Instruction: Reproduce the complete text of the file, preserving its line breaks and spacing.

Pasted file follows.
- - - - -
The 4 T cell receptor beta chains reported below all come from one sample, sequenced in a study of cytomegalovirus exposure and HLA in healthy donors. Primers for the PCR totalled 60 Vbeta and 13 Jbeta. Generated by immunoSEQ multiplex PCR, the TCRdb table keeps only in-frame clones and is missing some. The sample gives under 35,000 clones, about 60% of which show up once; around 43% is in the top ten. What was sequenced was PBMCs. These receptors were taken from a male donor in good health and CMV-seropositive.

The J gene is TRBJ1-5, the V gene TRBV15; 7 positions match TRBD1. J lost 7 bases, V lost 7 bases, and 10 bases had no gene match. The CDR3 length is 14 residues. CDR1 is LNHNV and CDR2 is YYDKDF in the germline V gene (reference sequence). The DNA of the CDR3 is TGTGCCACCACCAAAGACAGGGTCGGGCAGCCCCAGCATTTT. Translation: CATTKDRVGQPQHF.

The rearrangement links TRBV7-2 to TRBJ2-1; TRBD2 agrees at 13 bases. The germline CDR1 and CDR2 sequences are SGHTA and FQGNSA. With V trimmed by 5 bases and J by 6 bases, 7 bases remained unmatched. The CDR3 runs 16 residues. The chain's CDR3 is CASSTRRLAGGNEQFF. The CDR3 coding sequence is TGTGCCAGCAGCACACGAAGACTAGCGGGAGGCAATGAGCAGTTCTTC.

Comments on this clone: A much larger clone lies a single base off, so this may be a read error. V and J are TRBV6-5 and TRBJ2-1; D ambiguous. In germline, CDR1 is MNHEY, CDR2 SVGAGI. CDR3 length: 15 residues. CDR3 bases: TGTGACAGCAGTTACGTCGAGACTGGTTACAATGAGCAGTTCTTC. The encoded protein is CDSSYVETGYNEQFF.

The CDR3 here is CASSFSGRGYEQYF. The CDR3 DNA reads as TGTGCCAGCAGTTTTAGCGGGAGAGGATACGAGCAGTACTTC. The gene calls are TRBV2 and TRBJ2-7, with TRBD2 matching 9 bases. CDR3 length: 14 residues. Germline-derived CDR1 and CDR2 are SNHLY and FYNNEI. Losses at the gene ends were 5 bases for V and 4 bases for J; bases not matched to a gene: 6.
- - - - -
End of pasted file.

The 4 T cell receptor beta chains reported below all come from one sample, sequenced in a study of cytomegalovirus exposure and HLA in healthy donors. Primers for the PCR totalled 60 Vbeta and 13 Jbeta. Generated by immunoSEQ multiplex PCR, the TCRdb table keeps only in-frame clones and is missing some. The sample gives under 35,000 clones, about 60% of which show up once; around 43% is in the top ten. What was sequenced was PBMCs. These receptors were taken from a male donor in good health and CMV-seropositive.

The J gene is TRBJ1-5, the V gene TRBV15; 7 positions match TRBD1. J lost 7 bases, V lost 7 bases, and 10 bases had no gene match. The CDR3 length is 14 residues. CDR1 is LNHNV and CDR2 is YYDKDF in the germline V gene (reference sequence). The DNA of the CDR3 is TGTGCCACCACCAAAGACAGGGTCGGGCAGCCCCAGCATTTT. Translation: CATTKDRVGQPQHF.

The rearrangement links TRBV7-2 to TRBJ2-1; TRBD2 agrees at 13 bases. The germline CDR1 and CDR2 sequences are SGHTA and FQGNSA. With V trimmed by 5 bases and J by 6 bases, 7 bases remained unmatched. The CDR3 runs 16 residues. The chain's CDR3 is CASSTRRLAGGNEQFF. The CDR3 coding sequence is TGTGCCAGCAGCACACGAAGACTAGCGGGAGGCAATGAGCAGTTCTTC.

Comments on this clone: A much larger clone lies a single base off, so this may be a read error. V and J are TRBV6-5 and TRBJ2-1; D ambiguous. In germline, CDR1 is MNHEY, CDR2 SVGAGI. CDR3 length: 15 residues. CDR3 bases: TGTGACAGCAGTTACGTCGAGACTGGTTACAATGAGCAGTTCTTC. The encoded protein is CDSSYVETGYNEQFF.

The CDR3 here is CASSFSGRGYEQYF. The CDR3 DNA reads as TGTGCCAGCAGTTTTAGCGGGAGAGGATACGAGCAGTACTTC. The gene calls are TRBV2 and TRBJ2-7, with TRBD2 matching 9 bases. CDR3 length: 14 residues. Germline-derived CDR1 and CDR2 are SNHLY and FYNNEI. Losses at the gene ends were 5 bases for V and 4 bases for J; bases not matched to a gene: 6.